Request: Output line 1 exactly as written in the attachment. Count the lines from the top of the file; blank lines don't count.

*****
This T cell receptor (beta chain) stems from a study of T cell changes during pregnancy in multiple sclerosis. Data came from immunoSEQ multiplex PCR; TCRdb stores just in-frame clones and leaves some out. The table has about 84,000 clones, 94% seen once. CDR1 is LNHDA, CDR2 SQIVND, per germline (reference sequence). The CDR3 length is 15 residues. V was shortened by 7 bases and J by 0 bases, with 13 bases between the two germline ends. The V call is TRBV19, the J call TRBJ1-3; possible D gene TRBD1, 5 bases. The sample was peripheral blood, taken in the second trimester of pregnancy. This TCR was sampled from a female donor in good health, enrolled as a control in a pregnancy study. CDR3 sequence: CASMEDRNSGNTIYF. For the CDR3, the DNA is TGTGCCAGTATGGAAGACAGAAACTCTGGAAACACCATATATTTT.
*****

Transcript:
This T cell receptor (beta chain) stems from a study of T cell changes during pregnancy in multiple sclerosis. Data came from immunoSEQ multiplex PCR; TCRdb stores just in-frame clones and leaves some out. The table has about 84,000 clones, 94% seen once. CDR1 is LNHDA, CDR2 SQIVND, per germline (reference sequence). The CDR3 length is 15 residues. V was shortened by 7 bases and J by 0 bases, with 13 bases between the two germline ends. The V call is TRBV19, the J call TRBJ1-3; possible D gene TRBD1, 5 bases. The sample was peripheral blood, taken in the second trimester of pregnancy. This TCR was sampled from a female donor in good health, enrolled as a control in a pregnancy study. CDR3 sequence: CASMEDRNSGNTIYF. For the CDR3, the DNA is TGTGCCAGTATGGAAGACAGAAACTCTGGAAACACCATATATTTT.